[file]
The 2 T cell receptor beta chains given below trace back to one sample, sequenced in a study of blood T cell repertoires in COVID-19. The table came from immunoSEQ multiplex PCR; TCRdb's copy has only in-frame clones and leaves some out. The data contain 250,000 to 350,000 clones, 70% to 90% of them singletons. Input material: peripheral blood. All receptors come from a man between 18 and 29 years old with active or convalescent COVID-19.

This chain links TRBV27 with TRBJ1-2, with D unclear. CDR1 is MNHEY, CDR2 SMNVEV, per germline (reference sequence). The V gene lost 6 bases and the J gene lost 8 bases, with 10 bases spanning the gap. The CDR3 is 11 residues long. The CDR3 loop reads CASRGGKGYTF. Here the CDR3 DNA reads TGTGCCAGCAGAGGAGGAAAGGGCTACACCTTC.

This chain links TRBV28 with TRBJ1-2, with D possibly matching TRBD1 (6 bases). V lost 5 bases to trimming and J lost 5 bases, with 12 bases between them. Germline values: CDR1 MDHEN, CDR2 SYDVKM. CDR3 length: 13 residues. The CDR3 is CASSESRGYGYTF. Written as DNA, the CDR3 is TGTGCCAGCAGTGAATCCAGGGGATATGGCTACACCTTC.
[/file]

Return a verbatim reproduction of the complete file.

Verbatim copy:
The 2 T cell receptor beta chains given below trace back to one sample, sequenced in a study of blood T cell repertoires in COVID-19. The table came from immunoSEQ multiplex PCR; TCRdb's copy has only in-frame clones and leaves some out. The data contain 250,000 to 350,000 clones, 70% to 90% of them singletons. Input material: peripheral blood. All receptors come from a man between 18 and 29 years old with active or convalescent COVID-19.

This chain links TRBV27 with TRBJ1-2, with D unclear. CDR1 is MNHEY, CDR2 SMNVEV, per germline (reference sequence). The V gene lost 6 bases and the J gene lost 8 bases, with 10 bases spanning the gap. The CDR3 is 11 residues long. The CDR3 loop reads CASRGGKGYTF. Here the CDR3 DNA reads TGTGCCAGCAGAGGAGGAAAGGGCTACACCTTC.

This chain links TRBV28 with TRBJ1-2, with D possibly matching TRBD1 (6 bases). V lost 5 bases to trimming and J lost 5 bases, with 12 bases between them. Germline values: CDR1 MDHEN, CDR2 SYDVKM. CDR3 length: 13 residues. The CDR3 is CASSESRGYGYTF. Written as DNA, the CDR3 is TGTGCCAGCAGTGAATCCAGGGGATATGGCTACACCTTC.